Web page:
Federal safety regulators are proposing that heavy-duty vehicles be equipped with speed-limiting devices set to a specific maximum speed. A notice of proposed rulemaking was issued jointly on Aug. 26 by the National Highway Traffic Safety Administration (NHTSA) and the Federal Motor Carrier Safety Administration (FMCSA).
The NPRM comes after a decade-long push by trucking and safety advocates to put such a requirement in place for trucks and other commercial vehicles.
For its part, NHTSA is calling for establishing a new Federal Motor Vehicle Safety Standard (FMVSS). This FMVSS would require that each new “multipurpose” vehicle with a GVWR over 26,000 pounds be equipped with a speed limiting device.
The proposed standard would also require each vehicle, as manufactured and sold, to have its device set to a speed not greater than a specified speed and to be equipped with means of reading the vehicle’s current speed setting and the two previous speed settings (including the time and date the settings were changed) through its onboard diagnostic connection.
FMCSA is proposing a complementary Federal Motor Carrier Safety Regulation that would require each commercial motor vehicle with a GVWR of more than 26,000 pounds be equipped with a speed limiting device meeting the requirements of the proposed FMVSS applicable to the vehicle at the time of manufacture, including the requirement that the device be set to a speed not greater than a specified speed.
In addition, carriers operating such vehicles in interstate commerce would be required to maintain the speed limiting devices for the service life of the vehicle.
However, no speed limit has been proposed yet for the proposed limiters. The Department of Transportation said only that the proposal “discusses the benefits of setting the maximum speed at 60, 65, and 68 miles per hour, but the agencies will consider other speeds based on public input.”
“This is basic physics,” said NHTSA Administrator Mark Rosekind. “Even small increases in speed have large effects on the force of impact. Setting the speed limit on heavy vehicles makes sense for safety and the environment.”
The speed-limiter NPRM was initiated way back in May of 2013. Seven years before that, the American Trucking Associations (ATA) petitioned the two agencies to require speed limiters on all large trucks that would be set in order to electronically limit top speed to no more than 65 mph.
According to DOT, the two agencies’ review of the available data indicates that limiting the speed of heavy vehicles would reduce the severity of crashes involving these vehicles and reduce the resulting fatalities and injuries.
“We expect that, as a result of this joint rulemaking, virtually all of these vehicles would be limited to that speed,” stated DOT in its notice. DOT said that implementing the proposal safety “could save lives and more than $1 billion in fuel costs each year.”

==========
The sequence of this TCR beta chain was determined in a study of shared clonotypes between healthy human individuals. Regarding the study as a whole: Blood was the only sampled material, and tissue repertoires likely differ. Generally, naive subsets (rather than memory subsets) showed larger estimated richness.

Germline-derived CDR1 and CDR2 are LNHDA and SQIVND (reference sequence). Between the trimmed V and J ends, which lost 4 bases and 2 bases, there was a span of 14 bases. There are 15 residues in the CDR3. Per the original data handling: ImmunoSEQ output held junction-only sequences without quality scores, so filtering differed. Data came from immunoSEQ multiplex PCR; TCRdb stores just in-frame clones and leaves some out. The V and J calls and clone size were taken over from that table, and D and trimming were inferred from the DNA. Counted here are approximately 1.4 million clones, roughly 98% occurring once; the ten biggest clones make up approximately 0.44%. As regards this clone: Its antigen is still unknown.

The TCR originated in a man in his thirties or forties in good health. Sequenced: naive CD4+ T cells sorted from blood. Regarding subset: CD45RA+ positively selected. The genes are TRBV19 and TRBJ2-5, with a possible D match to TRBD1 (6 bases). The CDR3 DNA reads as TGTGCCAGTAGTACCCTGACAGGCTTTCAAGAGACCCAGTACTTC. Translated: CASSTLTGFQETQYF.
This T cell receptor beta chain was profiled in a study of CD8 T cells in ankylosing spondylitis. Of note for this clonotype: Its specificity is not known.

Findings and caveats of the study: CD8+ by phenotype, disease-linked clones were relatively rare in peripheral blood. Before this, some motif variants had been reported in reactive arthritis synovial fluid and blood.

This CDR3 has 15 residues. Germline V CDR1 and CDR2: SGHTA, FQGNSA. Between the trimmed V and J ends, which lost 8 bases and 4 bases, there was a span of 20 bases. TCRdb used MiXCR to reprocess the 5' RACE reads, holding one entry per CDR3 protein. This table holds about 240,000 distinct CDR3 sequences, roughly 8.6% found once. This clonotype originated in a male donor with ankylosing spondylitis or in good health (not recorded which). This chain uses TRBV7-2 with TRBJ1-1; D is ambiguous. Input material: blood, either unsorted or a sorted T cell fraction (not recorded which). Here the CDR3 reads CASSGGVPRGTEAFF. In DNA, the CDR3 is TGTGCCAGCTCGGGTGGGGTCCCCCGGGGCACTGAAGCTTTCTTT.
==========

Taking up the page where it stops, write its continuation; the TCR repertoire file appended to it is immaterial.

“There are significant safety benefits to this proposed rulemaking,” said Secretary of Transportation Anthony Foxx. “In addition to saving lives, the projected fuel and emissions savings make this proposal a win for safety, energy conservation, and our environment.”
The American Trucking Associations (ATA) “hailed” the NPRM “as a potential step forward for safety.” ATA President and CEO Chris Spear said the lobby was “pleased NHTSA and FMCSA have, almost 10 years after we first petitioned them, released this proposal to mandate the electronic limiting of commercial vehicle speeds. Speed is a major contributor to truck accidents and by reducing speeds, we believe we can contribute to a reduction in accidents and fatalities on our highways.”
Spear added that carriers that are already using speed limiters voluntarily “have found significant safety, as well as fuel efficiency and equipment lifespan benefits with little to no negative impact on productivity. We will be carefully reviewing and commenting upon today’s proposal.”
Among those comments will be ATA’s position on the maximum speed setting and tamper-proofing of the devices.
ATA said its 2006 petition seeking this rulemaking sought a maximum speed of 68 mph and that the association’s safety agenda calls for a national speed limit for all vehicles of 65 mph.
“In their proposal, the agencies say setting the speed at 68 could save 27 to 96 lives per year; setting it at 65 could save 63 to 214 lives annually and at 60 could save 162 to 498 lives,” ATA said in a statement, “but notes that they do not have the same confidence about the data for the 60 mph alternative as the other two options.”
The association also said the proposed rule “despite ATA’s initial request does not mandate the limiters be tamper-proof, instead it proposes requiring motor carriers to maintain the speed limiting devices at a set speed within the range permitted by the Federal Motor Vehicle Safety Standards.”
While ATA has long been a proponent of speed limiters, the Owner-Operator Independent Drivers Association (OOIDA) responded to the NPRM by calling it a “dangerous mandate.”
OOIDA contends that use of “such devices create speed differentials that lead to more crashes and promote road rage among other motorists.”
OOID also argues that speed limiters “actually take control out of the hands of drivers in that there are a number of scenarios that require drivers to accelerate in order to avoid danger.”
“Highways are safest when all vehicles travel at the same relative speed,” said OOIDA Executive Vice President Todd Spencer. “This wisdom has always been true and has not ever changed. “No technology can replace the safest thing to put in a truck, which is a well-trained driver.”